Last week, Treasury Secretary Jack Lew announced that Harriet Tubman would replaced Andrew Jackson on the front of the $20. Jackson would instead move to the back of the bill. Mike Bayham and Jeff Crouere have written op-eds opposing the change.
Mike Bayham calls Jackson, “The most important figure in American history between George Washington and Abraham Lincoln.” I would agree with that. Jeff Crouere calls Jackson, “one of our greatest Presidents and military heroes.” I would agree with the latter, but disagree with the former and I’ll get into that in a bit.
The importance of Andrew Jackson’s victory at the Battle of New Orleans on January 8, 1815 cannot be exaggerated. Without that victory, it is possible that New Orleans and most of the Gulf Coast and the mouth of the Mississippi River would be in British hands. The British commander, Major General Edward Pakenham, got secret orders to continue fighting even if he heard of a peace treaty. The British were forced to abide by the Treaty of Ghent only because of New Orleans.
But despite Jackson’s success at the Battle of New Orleans, Jackson should come off the $20. The sins of his presidency erase the goodwill he gained at New Orleans.
Jeff Crouere described the Jackson administration’s accomplishments:
As President, Jackson was a strong fiscal conservative who railed against the national bank and reckless debt. He was the last President to actually run a surplus and pay off the country’s national debt. Ever since that time, we have accumulated $19.3 trillion in debt with no end in sight. Wouldn’t it be nice to have a President once again who believed in paying our country’s bills?
In the aftermath of the War of 1812 and the U.S. Government’s difficulty raising money in that war, the Second Bank of the United States was established in 1816. After a rough start, Nicholas Biddle was appointed director in 1823 and under his guidance, the bank had done its job of producing a system of strong and sound national credit and currency.
After Jackson’s election in 1828, he was simply content to let the bank’s 20 year charter expire in 1836. Jackson vetoed an attempt to recharter the bank and the election of 1832 was fought as a referendum on the bank. Jackson won and the bank became a private corporation in 1836. The dechartering of the bank, along with another Jackson executive order that mandated the purchase of government land in gold or silver, led to the Panic of 1837. It was one of the worst recessions in American history and lasted for 7 years.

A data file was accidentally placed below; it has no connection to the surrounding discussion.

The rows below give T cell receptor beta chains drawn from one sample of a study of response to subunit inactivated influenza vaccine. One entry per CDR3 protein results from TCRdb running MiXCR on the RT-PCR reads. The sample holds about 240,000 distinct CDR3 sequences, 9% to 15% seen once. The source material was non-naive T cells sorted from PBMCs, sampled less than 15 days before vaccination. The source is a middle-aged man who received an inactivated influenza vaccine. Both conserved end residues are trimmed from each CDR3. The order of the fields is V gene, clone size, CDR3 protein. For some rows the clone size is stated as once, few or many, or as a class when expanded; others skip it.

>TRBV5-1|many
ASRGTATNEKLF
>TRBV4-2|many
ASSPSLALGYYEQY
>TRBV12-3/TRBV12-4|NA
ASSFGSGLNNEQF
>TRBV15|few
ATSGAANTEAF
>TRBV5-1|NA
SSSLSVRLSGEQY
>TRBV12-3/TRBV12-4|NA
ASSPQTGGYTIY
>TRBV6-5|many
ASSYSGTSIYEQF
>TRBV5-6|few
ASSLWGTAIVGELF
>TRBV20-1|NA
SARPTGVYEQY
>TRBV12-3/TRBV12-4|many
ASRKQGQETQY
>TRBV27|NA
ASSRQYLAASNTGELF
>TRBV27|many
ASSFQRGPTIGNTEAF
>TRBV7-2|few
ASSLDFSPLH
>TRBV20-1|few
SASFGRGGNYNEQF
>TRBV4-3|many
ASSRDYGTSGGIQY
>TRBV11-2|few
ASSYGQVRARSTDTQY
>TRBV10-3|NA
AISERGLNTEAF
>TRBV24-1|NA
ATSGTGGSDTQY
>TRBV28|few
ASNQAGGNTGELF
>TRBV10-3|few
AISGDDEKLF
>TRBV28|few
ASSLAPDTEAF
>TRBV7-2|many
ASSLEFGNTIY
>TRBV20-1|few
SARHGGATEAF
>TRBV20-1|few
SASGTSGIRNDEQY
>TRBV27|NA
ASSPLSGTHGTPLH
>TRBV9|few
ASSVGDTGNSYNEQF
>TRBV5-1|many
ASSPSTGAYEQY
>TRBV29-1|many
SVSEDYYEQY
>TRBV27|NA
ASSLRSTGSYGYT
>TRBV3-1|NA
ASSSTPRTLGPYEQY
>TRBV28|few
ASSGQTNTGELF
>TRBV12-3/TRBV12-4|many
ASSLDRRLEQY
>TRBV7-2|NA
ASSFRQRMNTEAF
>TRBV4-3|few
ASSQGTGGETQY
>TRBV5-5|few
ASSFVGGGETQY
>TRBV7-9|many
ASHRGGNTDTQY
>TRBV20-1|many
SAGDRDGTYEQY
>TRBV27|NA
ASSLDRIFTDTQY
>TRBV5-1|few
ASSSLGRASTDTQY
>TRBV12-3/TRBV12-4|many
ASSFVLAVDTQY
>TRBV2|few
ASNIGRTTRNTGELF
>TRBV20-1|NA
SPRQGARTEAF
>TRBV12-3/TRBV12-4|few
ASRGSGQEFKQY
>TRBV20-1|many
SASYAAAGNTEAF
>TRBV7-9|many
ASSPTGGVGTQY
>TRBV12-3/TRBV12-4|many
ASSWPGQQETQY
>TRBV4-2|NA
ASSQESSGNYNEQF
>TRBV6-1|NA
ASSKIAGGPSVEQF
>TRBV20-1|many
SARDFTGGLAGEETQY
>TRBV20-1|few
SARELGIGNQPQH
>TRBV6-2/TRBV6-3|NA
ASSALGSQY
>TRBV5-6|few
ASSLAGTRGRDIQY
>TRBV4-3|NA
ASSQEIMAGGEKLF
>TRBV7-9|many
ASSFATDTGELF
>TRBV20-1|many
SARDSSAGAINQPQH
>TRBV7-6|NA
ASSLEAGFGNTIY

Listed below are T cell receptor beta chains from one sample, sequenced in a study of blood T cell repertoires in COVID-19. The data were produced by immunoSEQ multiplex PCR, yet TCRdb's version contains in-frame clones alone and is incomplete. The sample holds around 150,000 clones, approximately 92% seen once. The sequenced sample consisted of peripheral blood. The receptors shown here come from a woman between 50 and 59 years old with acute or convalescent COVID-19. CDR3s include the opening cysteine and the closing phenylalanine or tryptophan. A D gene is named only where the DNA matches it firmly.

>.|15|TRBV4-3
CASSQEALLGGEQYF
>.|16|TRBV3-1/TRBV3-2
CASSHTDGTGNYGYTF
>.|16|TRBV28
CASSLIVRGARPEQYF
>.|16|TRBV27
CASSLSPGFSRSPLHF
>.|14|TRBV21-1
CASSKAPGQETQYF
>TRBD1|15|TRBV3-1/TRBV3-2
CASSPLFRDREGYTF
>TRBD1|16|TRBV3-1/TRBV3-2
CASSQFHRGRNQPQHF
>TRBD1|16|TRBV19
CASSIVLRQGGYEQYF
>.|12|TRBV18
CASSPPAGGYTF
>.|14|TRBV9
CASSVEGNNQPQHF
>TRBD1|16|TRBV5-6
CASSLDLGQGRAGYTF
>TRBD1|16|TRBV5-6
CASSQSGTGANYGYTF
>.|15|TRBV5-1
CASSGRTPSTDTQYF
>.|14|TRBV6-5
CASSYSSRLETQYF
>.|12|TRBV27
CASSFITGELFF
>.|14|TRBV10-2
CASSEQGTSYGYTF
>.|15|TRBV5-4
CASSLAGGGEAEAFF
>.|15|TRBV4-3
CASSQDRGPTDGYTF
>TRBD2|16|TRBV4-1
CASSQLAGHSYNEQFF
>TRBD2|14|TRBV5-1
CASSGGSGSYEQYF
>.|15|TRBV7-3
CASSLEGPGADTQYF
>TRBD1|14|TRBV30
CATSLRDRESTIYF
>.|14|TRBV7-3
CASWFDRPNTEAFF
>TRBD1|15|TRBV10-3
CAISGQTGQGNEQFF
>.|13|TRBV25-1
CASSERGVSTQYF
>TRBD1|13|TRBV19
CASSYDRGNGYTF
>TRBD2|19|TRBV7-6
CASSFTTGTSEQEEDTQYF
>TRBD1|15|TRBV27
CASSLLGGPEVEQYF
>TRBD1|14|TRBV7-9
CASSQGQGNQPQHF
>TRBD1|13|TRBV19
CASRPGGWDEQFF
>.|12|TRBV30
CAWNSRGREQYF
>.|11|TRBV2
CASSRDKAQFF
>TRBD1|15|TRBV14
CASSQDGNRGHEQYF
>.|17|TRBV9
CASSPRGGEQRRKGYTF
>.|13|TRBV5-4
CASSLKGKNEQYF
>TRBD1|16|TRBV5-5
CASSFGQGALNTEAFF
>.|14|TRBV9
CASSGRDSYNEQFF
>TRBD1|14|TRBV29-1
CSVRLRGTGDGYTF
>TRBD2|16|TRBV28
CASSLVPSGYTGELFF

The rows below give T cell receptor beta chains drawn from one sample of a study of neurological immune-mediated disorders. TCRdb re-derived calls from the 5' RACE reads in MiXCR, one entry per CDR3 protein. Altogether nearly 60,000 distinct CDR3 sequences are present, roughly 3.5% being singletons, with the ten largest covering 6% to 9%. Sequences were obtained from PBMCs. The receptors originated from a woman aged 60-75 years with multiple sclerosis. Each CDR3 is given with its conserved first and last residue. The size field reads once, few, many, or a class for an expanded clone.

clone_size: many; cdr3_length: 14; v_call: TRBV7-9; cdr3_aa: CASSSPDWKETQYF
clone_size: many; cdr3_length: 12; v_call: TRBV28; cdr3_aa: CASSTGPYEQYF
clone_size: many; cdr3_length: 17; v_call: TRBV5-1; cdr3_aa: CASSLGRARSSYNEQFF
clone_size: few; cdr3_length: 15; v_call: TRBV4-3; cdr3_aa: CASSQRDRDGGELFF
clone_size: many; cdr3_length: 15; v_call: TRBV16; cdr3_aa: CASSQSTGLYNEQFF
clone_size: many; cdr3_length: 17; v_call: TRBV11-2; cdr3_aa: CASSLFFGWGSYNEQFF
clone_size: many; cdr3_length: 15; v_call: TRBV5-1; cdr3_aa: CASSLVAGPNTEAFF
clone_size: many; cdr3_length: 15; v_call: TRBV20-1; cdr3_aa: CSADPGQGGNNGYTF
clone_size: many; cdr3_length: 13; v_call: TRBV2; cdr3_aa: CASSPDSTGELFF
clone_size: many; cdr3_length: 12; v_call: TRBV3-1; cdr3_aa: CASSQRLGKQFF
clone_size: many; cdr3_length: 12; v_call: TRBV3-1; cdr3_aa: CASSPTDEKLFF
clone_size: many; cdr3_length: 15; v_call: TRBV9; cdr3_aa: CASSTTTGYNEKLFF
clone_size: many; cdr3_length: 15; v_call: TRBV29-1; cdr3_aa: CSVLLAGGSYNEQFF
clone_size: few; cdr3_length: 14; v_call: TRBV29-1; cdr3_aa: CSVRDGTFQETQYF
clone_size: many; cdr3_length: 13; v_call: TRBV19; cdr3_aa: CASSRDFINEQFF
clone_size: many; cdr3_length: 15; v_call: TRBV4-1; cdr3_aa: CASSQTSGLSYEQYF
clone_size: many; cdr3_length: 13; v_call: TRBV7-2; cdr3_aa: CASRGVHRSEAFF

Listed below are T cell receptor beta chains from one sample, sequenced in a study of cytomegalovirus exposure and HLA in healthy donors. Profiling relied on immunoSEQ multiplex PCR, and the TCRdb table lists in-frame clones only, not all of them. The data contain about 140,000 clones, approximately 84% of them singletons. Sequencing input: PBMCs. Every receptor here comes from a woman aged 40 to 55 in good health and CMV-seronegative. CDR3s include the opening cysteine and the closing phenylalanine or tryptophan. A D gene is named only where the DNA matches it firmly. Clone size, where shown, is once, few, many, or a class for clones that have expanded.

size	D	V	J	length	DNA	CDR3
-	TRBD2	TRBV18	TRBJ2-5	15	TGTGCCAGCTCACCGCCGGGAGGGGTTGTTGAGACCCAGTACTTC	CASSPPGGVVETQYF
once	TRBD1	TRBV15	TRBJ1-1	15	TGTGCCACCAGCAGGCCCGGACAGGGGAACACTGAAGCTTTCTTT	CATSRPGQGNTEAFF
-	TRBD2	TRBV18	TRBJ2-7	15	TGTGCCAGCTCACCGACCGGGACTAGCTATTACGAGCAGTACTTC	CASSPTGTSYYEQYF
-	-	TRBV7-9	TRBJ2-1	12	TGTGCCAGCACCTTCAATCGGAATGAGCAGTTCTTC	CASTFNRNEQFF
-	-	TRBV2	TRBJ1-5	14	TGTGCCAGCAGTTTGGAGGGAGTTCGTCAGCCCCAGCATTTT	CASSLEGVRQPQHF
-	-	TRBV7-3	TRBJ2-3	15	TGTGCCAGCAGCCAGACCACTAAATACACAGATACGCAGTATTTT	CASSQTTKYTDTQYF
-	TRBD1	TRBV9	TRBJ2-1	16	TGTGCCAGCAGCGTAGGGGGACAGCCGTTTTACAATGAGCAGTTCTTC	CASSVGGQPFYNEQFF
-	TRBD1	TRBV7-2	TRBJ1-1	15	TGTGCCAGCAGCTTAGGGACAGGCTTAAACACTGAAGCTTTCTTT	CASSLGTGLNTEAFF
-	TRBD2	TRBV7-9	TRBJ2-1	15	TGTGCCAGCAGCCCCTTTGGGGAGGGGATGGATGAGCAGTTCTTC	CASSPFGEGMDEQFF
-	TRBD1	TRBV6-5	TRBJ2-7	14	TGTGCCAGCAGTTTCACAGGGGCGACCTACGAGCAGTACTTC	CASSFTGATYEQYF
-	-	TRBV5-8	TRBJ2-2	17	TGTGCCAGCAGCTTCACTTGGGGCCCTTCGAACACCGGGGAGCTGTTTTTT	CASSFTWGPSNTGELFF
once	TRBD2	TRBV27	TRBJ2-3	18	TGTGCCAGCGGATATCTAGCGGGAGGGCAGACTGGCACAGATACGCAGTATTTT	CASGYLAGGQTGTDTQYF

The U.S. would not have a central bank until the creation of the Federal Reserve in 1913. The lack of a central bank would harm the U.S. Government’s attempts to finance the Civil War and would continue to lead to economic instability.
Jackson’s financial mismanagement paled however to his greatest sin as president. Most people are familiar with the expulsion of Native Americans from the Southeast that was conducted under the Indian Removal Act of 1830, which Jackson signed into law. The law authorized the removal of Native Americans from the Southeast in exchange for recieving lands in the unsettled West. Some tribes went willingly, while most were forced to leave under threat of invasion by the U.S. Military and state militias. Many thousands died on these journeys called the Trail of Tears.
The Indian Removal Act wasn’t just being “politically incorrect”, it’s genocide. It is one of the worst stains on our nation’s past. That is reason enough to take Andrew Jackson off the $20.
Andrew Jackson also turned the civil service into a personal fiefdom and was the first “imperial president.” Finally, “Jacksonian democracy” was little more than mob rule. Jackson was a terrible president and his administration is not one worthy of honor.
If we want to honor Jackson’s victory at the Battle of New Orleans, then depict the battle on the back of the $20. There is no reason to honor Jackson himself on the front of our currency.
As for why Harriet Tubman is an excellent replacement for Jackson, I can’t recommend this article on National Review by R Street Institute President Eli Lehrer enough. This article by Rare’s Zuri Davis is also outstanding.
Times change and values change. It’s time to honor Harriet Tubman and remove Andrew Jackson from the face of the $20.